A Foreward and Afterword
by Nancy Springer
From the 1988 US edition of The Scarlet Pimpernel

Foreword

Two people in love and something terrible trying to keep them apart, indeed forcing them apart - it's an old, old story. Romeo and Juliet, Lancelot and Guinevere... But Baroness Orczy makes the old story new again, for her suffering lovers are already married - to each other! - and the problem tearing them is nothing less than the onrush of history itself.

He is an English baronet, raised to uphold monarchy, order and civilization. She is a French citoyenne, the Revolution is in the midst of the bloody madness that came to be called the Reign of Terror.

The French Revolution had been full of bright promise at first. Liberty, equality, and the brotherhood of humankind - those were its lofty ideals. In 1789 the common people had succeeded in forcing King Louis XVI to give up aristocratic privilege in forcing himself and his nobles, accepting the restrictions of a constitutional monarchy. This state of affairs did not last; bitterness ran too deep. The king sensed the hatred of the lower classes that the ruling class had taxed to the point of starvation. He tried to flee the country, was arrested, was then sentenced to death and executed. But the blood of this one proud and foolish man did not satisfy the roused people. The queen, beautiful Austrian-born Marie Antionette, soon went to the guillotine, a massive machine invented to give the French people the formerly aristocratic privilege of execution by beheading. After the pretty young queen's more high born head fed "Louisette," the guillotine. And more, and more, until nearly every day the tumbrils, the humiliating common carts, carried their victims to Madame la Guillotine. Exciting times had turned to horrifying times. The Terror had begun.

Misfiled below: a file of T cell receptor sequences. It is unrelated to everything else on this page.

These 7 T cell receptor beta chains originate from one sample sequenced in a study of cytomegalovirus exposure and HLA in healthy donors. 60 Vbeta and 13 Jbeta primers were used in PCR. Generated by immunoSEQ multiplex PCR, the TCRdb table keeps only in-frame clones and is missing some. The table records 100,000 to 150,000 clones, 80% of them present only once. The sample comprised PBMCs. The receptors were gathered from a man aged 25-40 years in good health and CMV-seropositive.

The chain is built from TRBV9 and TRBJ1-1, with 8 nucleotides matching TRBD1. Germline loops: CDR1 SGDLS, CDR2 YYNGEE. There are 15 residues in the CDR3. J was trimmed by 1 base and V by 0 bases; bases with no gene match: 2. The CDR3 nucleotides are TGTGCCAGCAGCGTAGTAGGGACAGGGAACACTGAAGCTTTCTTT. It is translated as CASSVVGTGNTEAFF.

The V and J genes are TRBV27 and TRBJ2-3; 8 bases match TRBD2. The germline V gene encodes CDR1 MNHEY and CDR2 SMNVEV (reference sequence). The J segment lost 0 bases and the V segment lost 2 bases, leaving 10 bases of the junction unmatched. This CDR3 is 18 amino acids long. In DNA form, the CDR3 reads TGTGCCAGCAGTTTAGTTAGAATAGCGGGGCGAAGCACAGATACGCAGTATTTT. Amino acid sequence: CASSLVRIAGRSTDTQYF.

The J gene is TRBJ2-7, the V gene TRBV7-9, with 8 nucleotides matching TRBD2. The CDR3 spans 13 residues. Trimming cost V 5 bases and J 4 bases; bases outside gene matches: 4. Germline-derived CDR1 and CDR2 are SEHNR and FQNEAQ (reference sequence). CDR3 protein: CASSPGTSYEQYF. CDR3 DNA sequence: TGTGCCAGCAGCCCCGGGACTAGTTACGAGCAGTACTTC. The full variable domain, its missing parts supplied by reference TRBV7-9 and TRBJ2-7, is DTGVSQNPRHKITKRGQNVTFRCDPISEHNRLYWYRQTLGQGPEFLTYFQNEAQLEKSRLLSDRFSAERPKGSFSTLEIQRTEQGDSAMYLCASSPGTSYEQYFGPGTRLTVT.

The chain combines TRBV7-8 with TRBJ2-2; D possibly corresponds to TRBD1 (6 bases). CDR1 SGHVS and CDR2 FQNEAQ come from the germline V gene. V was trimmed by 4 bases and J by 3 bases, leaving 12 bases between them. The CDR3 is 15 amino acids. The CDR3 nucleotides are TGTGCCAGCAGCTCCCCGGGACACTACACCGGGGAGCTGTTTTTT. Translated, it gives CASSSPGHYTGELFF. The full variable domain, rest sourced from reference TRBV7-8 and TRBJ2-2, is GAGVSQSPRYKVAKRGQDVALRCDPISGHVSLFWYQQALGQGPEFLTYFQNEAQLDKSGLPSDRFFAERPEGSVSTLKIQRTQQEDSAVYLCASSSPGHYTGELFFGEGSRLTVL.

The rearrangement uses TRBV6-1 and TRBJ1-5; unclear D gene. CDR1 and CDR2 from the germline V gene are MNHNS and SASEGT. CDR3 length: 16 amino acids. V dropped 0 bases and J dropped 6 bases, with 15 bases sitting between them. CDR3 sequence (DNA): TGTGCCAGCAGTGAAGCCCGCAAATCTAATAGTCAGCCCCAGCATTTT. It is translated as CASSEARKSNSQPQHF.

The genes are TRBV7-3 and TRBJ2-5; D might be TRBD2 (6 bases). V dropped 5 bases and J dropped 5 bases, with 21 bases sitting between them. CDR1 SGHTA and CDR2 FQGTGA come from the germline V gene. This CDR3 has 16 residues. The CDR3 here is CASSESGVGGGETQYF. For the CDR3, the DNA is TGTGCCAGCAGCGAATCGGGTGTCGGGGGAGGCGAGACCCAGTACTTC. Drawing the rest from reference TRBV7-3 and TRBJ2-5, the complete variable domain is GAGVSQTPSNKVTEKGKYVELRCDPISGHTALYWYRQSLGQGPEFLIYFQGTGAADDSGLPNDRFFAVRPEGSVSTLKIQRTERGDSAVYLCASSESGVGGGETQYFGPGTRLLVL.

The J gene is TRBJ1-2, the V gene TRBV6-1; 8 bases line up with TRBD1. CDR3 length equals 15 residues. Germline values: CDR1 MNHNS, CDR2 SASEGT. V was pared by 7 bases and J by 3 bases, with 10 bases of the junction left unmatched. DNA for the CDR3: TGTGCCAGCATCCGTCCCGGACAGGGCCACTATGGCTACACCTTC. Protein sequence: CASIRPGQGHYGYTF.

Into this blood-drenched, insane time Baroness Orczy thrusts her heroine and her hero.

Lady Marguerite Blakeney - how is she to know that her husband, who seems like such a fool, is in fact the man who goes by the code name Scarlet Pimpernel? That he is the secret leader of a band of young English nobles taking desperate risks to rescue aristocrats and bring them out of France? And Sir Percy Blakeney - his wife is a Frenchwoman faced by a terrible conflict of interest. He loves her hopelessly, but he cannot let her know it, for how is he ever to trust her?

And that villain Chauvelin! Baroness Orczy creates for us a foe as cruel and grim as Madame La Guillotine, and as intent on a victim: the Scarlet Pimpernel.

Taking her own sweet time, like that sly fox Chauvelin toying with his prey - with supreme suspense, Baroness Orczy reveals to us the details of a horrifying situation. Yet - and this is the wonder of Baroness Orczy as a writer - she presents blackmail, betrayal, and deadly peril with such laughing charm and light-footed grace, such life and wit, that we feel as if we are caught up, not in horror but in an enchanting dance, a minuet. Her sense of humor, in particular, will not be repressed, but bursts out amid the most appalling situations. The only thing for an aristocrat to do, it sometimes seems, is to laugh in the face of fear. Humor, sometimes, becomes the ultimate courage of the drawling, foppish English baronet and his witty French wife.

"La, good reader," the author seems to say, as her heroine might have said, "it is all so simple. When you want to kill a chicken.... you take hold of it... then you wring its neck... it's only the chicken who does not find it quite so simple, no?" In fact it is anything but simple, this adventure, as with each page it catches hold of us readers yet tighter, gripping us with tension fit to kill - as that villain Chauvelin would love to kill... entrap... take the head... of that thrillingly bold and mysterious hero, the Scarlet Pimpernel.

Afterword

Years after she wrote her most famous book Baroness Orczy recorded how she had "met" her hero, the Scarlet Pimpernel: